Enabling Vs. Supporting Someone with Addictions: How to Tell the Difference
Deciding When And How To Help
When you love an addict or alcoholic, it can sometimes be difficult to tell when you are genuinely helping them or when you are just enabling. The line between these two actions is often thin, and given the nature of alcoholism and addiction, discerning the difference can be almost impossible. This leaves many families in the uncomfortable position of figuring out when and how to help and whether or not they are doing more harm than good.
What Is The Difference Between Enabling Vs Supporting?
Enabling in many ways looks like supporting, but it differs in one main aspect. To enable someone is to protect them from experiencing the full weight of the consequences of their actions. This may sound like what we should do for our loved ones, to protect them from the possibility of pain, but when it comes to addiction, this proves to be more hurtful than helpful.
For instance, let’s say your son gets arrested for the first time because of his addiction. You could support him by helping to get a lawyer. This would more than likely not be enabling, although some would argue. Now let’s say your son has been arrested seven times and is going to court again. If you pay to get him out of trouble and don’t allow him to experience the consequences, you are enabling his behavior rather than supporting his ability to change.
Signs That You Are Enabling
When you are caught in the moment and dealing with the profound emotions that come with a loved one’s addiction, it can be difficult to see the difference between enabling vs supporting. However, many people who are enabling partake in the same sort of behaviors. These behaviors are:
- Keeping secrets for your loved one to avoid problems
- Making excuses for their behavior
- Giving them money
- Covering up their problems by paying for rent, legal fees, etc.
- Blaming others for their behavior
- Blaming their problems on things other than addiction
- Trying to control their every move
- Making empty threats
If you find yourself doing anything listed above, you may be enabling your loved one’s addiction. It can be very difficult to break these patterns of behavior because alcoholics and addicts are acutely aware of how to manipulate emotions to get what they want. Couple this with the intense feelings you have when it comes to protecting your loved ones, and it can create a situation when enabling feels more normal than just supporting.
How To Stop Enabling
Just knowing the difference between enabling vs supporting is often not enough for someone to stop enabling. By the time this problem surfaces, it is often ingrained into the relationship, and any deviation is met with backlash. This means that breaking the cycle is difficult and doing so requires that you get support.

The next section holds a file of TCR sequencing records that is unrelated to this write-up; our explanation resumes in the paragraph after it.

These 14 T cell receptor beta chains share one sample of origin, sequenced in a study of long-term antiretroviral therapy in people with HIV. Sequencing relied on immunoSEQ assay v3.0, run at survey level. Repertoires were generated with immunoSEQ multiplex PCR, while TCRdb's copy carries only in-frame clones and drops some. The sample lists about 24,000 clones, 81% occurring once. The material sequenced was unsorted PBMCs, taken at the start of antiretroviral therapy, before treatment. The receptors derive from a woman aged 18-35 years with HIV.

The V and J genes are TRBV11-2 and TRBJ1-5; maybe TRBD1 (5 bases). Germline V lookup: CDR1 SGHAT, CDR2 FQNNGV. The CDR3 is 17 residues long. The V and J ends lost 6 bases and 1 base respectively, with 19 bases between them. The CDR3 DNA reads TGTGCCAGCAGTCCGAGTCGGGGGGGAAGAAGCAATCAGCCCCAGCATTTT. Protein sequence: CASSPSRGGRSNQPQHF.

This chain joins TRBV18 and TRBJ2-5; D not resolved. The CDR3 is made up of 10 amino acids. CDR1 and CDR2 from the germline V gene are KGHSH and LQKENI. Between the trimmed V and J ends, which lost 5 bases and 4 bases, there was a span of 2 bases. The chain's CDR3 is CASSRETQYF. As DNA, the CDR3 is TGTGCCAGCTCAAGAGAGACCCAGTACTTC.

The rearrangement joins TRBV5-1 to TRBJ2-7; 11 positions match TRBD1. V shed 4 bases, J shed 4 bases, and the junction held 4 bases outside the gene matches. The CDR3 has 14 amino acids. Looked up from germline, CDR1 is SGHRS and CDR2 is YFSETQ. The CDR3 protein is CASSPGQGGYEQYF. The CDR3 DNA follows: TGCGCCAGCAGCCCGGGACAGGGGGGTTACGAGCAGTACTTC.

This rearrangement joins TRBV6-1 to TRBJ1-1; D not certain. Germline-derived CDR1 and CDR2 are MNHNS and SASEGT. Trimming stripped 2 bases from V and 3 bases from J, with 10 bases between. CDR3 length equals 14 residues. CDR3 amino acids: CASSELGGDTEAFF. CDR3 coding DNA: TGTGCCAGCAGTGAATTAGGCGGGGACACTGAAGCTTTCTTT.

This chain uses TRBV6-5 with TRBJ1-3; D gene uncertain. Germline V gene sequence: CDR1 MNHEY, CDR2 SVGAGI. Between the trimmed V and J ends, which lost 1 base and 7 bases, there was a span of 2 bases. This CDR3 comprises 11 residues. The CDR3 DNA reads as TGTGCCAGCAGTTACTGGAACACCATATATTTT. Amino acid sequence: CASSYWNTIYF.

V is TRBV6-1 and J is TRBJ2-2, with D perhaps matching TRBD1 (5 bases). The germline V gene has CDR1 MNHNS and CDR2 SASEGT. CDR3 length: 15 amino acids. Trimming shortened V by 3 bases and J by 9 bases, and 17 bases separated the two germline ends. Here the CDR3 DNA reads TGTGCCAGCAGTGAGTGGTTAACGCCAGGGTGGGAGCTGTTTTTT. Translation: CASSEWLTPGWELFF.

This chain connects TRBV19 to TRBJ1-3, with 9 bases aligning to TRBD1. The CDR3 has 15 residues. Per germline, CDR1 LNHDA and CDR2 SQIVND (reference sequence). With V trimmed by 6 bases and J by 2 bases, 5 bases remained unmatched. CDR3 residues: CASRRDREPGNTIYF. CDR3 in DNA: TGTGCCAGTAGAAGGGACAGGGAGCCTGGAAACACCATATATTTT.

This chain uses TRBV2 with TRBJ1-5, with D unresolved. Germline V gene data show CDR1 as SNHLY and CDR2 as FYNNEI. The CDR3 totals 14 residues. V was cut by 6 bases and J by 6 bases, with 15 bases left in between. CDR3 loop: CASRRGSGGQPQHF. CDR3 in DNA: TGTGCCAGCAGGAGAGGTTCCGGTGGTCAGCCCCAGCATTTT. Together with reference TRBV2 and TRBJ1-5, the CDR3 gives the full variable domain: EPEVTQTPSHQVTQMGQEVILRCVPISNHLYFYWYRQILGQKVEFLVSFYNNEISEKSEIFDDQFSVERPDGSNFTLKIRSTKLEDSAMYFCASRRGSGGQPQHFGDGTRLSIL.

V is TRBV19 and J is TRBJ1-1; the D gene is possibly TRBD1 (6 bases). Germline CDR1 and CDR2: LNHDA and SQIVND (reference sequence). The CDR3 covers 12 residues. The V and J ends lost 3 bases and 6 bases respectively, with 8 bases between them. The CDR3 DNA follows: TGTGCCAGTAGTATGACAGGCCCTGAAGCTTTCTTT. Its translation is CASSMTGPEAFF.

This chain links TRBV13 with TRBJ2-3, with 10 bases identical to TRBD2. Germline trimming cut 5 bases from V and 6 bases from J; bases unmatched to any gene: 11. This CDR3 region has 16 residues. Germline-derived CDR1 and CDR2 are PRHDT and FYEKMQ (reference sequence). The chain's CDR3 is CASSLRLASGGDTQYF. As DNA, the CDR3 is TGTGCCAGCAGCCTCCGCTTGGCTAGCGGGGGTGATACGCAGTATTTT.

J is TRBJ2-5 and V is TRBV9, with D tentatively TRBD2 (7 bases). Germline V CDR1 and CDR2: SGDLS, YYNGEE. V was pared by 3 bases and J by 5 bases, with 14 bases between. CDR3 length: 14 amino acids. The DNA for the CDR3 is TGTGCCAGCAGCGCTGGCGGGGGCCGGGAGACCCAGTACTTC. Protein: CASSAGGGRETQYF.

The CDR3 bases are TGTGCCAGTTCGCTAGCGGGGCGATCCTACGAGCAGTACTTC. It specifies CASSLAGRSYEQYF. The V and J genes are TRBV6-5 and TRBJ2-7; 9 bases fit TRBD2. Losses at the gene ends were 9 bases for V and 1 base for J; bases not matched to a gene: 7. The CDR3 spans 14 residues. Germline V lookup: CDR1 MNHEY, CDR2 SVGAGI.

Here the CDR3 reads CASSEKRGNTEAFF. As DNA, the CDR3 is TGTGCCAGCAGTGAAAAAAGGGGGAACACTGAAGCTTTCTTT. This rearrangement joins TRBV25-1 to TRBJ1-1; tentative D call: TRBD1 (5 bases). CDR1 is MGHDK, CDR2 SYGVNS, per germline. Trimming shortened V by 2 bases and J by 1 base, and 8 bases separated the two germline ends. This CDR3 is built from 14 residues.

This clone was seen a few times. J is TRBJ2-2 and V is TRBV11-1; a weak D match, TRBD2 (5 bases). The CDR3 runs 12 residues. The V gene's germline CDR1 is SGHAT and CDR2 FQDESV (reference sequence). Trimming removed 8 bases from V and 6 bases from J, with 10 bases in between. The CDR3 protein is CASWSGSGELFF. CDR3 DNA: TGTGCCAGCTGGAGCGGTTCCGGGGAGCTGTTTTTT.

One of the best ways to stop enabling a loved one is to attend a fellowship like Al-Anon or listen to speaker tapes. In Al-Anon, you will hear from people who were in the same situation as yourself and have learned how to deal with their loved one’s addiction properly. This support is integral if the enabling behavior is to be stopped and it will give you an outlet for your pent-up frustrations.
Besides joining a support group, another way to stop enabling is to allow your loved one to deal with their problems. If they are in financial trouble, allow them to deal with it. Don’t give them money to make it easier. If they are in legal trouble, allow them to experience it. Although it may mean they have to go to jail, sometimes that is necessary for someone to get sober. If you stop cleaning up their messes, they will more likely hit their bottom quicker.
Doing these things can seem counterintuitive at first, and many people fear that if they stop enabling, then the person may die. This is a fear shared by almost every person who has a loved one who suffers from alcoholism or addiction. The reality is that nothing we can do will save a person from themselves. The best we can offer is our love and support and try to help them find their way.
Sunrise Detox Can Help Stop Enabling With Family Counseling
Enabling vs supporting an addict can be difficult to determine. It is important to recognize the difference between these actions to help our loved ones who are struggling with addiction. The main difference is that enabling protects them from the consequences of their actions while supporting helps them face those consequences and overcome their addiction. It is also important to recognize the signs of enabling, such as making excuses, giving money, and covering up problems. To stop enabling, it is recommended to seek support from a fellowship like Al-Anon and to allow the addict to deal with their problems without intervention.
If you have a friend or family member who is struggling with addiction, getting help from Sunrise Detox can be a crucial step in their recovery. Sunrise Detox is a trusted and reputable facility that offers a safe and comfortable environment for individuals to detox from drugs and alcohol. If you or someone you know needs help, don't hesitate to give us a call at 561-621-2517. We are here to support you and your loved ones.